Journal Article

A Comparison of Combustion and Emissions Behaviour in Optical and Metal Single-Cylinder Diesel Engines

2009-06-15
2009-01-1963
Single cylinder optical engines are used for internal combustion (IC) engine research as they allow for the application of qualitative and quantitative non-intrusive, diagnostic techniques to study in-cylinder flow, mixing, combustion and emissions phenomena. Such experimental data is not only important for the validation of computational models but can also provide a detailed insight into the physical processes occurring in-cylinder which is useful for the further development of new combustion strategies such as gasoline homogeneous charge compression ignition (HCCI) and Diesel low temperature combustion (LTC). In this context, it is therefore important to ensure that the performance of optical engines is comparable to standard all-metal engines. A comparison of optical and all-metal engine combustion and emissions performance was performed within the present study.
Journal Article

Advanced Injection Strategies for Controlling Low-Temperature Diesel Combustion and Emissions

2009-06-15
2009-01-1962
The simultaneous reduction of engine-out nitrogen oxide (NOx) and particulate emissions via low-temperature combustion (LTC) strategies for compression-ignition engines is generally achieved via the use of high levels of exhaust gas recirculation (EGR). High EGR rates not only result in a drastic reduction of combustion temperatures to mitigate thermal NOx formation but also increases the level of pre-mixing thereby limiting particulate (soot) formation. However, highly pre-mixed combustion strategies such as LTC are usually limited at higher loads by excessively high heat release rates leading to unacceptable levels of combustion noise and particulate emissions. Further increasing the level of charge dilution (via EGR) can help to reduce combustion noise but maximum EGR rates are ultimately restricted by turbocharger and EGR path technologies.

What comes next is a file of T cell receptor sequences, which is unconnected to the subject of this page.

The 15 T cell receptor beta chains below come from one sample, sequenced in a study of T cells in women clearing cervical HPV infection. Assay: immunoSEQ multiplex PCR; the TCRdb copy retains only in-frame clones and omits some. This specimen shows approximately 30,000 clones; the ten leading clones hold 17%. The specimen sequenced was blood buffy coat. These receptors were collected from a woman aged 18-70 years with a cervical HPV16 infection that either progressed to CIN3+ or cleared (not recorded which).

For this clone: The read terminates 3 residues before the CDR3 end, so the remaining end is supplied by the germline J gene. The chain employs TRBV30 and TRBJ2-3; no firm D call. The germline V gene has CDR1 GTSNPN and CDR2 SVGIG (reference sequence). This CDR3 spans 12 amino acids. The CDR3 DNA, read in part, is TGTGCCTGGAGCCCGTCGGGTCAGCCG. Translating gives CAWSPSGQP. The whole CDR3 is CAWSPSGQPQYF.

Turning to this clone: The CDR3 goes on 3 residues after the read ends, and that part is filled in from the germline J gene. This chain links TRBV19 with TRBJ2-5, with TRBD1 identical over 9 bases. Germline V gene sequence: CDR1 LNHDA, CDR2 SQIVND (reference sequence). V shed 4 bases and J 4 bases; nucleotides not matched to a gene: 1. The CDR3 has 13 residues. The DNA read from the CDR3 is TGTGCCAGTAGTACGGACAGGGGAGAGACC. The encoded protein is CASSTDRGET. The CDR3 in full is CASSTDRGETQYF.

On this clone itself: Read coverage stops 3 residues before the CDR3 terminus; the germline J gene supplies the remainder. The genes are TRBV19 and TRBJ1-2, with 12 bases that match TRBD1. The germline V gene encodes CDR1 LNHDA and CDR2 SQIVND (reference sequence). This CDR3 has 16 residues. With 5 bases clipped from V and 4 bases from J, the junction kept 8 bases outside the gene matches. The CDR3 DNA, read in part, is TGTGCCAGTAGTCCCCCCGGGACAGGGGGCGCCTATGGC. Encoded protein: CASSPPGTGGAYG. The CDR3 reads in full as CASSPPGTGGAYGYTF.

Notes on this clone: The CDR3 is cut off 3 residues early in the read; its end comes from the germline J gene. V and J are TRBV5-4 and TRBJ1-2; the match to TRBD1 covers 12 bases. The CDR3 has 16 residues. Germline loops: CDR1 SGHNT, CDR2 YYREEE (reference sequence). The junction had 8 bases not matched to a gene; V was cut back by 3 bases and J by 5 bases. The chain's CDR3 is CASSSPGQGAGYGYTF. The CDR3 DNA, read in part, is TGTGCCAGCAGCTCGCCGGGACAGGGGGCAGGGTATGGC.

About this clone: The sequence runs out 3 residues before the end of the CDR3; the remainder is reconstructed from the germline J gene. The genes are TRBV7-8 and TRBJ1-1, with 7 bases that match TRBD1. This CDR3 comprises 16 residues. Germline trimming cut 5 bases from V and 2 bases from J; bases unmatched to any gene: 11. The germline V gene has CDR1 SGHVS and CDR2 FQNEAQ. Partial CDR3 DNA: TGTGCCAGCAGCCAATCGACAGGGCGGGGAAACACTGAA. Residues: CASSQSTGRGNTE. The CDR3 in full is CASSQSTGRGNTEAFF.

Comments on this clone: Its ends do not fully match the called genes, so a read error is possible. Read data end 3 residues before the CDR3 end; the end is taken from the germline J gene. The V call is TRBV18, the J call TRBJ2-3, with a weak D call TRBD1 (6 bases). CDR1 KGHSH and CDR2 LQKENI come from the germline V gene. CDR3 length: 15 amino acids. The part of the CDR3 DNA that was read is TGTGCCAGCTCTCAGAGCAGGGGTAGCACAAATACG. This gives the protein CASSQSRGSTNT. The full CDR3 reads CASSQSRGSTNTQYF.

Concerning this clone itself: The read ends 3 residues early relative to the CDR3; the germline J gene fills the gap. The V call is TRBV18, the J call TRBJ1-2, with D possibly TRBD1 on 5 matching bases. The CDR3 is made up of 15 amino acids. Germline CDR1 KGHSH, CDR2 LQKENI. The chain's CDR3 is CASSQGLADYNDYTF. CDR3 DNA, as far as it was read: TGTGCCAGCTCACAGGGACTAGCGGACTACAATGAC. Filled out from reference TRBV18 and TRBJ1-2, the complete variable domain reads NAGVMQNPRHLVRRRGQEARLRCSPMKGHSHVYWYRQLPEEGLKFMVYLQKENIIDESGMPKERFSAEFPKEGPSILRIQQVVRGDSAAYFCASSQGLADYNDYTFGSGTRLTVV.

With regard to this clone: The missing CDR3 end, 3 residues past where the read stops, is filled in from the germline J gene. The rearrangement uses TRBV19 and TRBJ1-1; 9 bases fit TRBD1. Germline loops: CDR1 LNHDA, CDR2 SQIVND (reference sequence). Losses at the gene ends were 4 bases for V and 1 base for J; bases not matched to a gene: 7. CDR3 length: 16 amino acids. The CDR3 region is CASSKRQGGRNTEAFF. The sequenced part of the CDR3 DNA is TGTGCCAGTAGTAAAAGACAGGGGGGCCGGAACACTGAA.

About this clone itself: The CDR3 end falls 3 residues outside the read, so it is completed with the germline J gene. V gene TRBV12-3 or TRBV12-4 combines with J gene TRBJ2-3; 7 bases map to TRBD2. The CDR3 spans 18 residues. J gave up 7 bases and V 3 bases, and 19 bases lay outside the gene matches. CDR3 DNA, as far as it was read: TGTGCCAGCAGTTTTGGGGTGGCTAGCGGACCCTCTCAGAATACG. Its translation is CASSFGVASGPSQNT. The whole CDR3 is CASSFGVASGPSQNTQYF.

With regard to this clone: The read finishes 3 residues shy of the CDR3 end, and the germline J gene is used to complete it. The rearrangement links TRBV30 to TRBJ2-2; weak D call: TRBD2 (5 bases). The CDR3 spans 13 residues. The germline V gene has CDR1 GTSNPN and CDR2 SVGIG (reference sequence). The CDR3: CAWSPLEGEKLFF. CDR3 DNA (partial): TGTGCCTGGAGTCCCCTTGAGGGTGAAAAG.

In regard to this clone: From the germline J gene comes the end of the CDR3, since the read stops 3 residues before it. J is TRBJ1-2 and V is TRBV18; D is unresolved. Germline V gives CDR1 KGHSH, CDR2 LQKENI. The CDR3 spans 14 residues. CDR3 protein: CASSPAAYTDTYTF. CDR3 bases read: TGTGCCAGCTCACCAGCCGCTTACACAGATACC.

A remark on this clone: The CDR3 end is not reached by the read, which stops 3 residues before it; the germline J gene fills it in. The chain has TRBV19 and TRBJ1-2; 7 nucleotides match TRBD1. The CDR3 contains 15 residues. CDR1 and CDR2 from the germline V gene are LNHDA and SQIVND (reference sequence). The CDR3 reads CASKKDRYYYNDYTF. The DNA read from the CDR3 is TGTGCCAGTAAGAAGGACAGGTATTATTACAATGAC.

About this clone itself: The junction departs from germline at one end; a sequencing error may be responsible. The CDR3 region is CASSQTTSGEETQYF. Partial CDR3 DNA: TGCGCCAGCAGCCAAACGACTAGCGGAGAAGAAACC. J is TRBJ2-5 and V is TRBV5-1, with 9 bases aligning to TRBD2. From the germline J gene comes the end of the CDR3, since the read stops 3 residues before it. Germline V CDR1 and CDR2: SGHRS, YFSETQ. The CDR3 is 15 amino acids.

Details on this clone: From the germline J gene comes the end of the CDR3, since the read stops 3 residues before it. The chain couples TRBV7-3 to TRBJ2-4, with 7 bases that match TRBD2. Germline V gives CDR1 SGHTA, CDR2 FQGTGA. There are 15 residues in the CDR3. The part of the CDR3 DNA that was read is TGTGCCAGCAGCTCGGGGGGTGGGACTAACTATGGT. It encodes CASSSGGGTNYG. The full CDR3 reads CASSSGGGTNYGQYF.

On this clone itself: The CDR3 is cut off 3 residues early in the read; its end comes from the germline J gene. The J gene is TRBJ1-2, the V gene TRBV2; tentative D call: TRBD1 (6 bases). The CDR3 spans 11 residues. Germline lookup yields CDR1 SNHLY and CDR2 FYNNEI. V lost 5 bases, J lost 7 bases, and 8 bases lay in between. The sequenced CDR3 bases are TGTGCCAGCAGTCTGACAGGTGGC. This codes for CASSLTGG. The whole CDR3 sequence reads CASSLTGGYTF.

Journal Article

A 0D Phenomenological Approach to Model Diesel HCCI Combustion with Multi-Injection Strategies Using Probability Density Functions and Detailed Tabulated Chemistry

2009-04-20
2009-01-0678
More and more stringent restrictions concerning the pollutant emissions of ICE (Internal Combustion Engines) constitute a major challenge for the automotive industry. New combustion strategies such as LTC (Low Temperature Combustion), PCCI (Premixed Controlled Compression Ignition) or HCCI (Homogeneous Charge Compression Ignition) are promising solutions to achieve the imposed emission standards. They permit low NOx and soot emissions via a lean and highly diluted combustion regime, thus assuring low combustion temperatures. In next generation of ICE, new technologies allow the implementation of complex injection strategies in order to optimize the combustion process. This requires the creation of numerical tools adapted to these new challenges. This paper presents a 0D Diesel HCCI combustion model based on a physical 3D CFD (Computational Fluid Dynamics) approach.
Technical Paper

Ethanol as a Diesel Base Fuel - Potential in HCCI Mode

2008-10-06
2008-01-2506
This work studies the potential of ethanol-Biodiesel-Diesel fuel blends in both conventional Diesel and HCCI combustion modes. First, ethanol based fuels were tested on a modern commercial multi-cylinder DI diesel engine. The aim of this phase was to assess how such fuels affect Diesel engine performances and emissions. These results indicate that low levels of PM and NOx emissions, with a contained fuel consumption penalty and with an acceptable noise level, are achievable when the Diesel-ethanol blends are used in combination with an optimized combustion control. Moreover, experiments with ethanol based blends were performed using a single cylinder engine, running under both early injection HCCI and Diesel combustion modes. Compared to a conventional fuel, these blends allow increasing the HCCI operating range and also lead to higher maximum power output in conventional Diesel combustion.
Technical Paper

Towards CO and HC Aftertreatment Devices for the Next Generation of Diesel Engines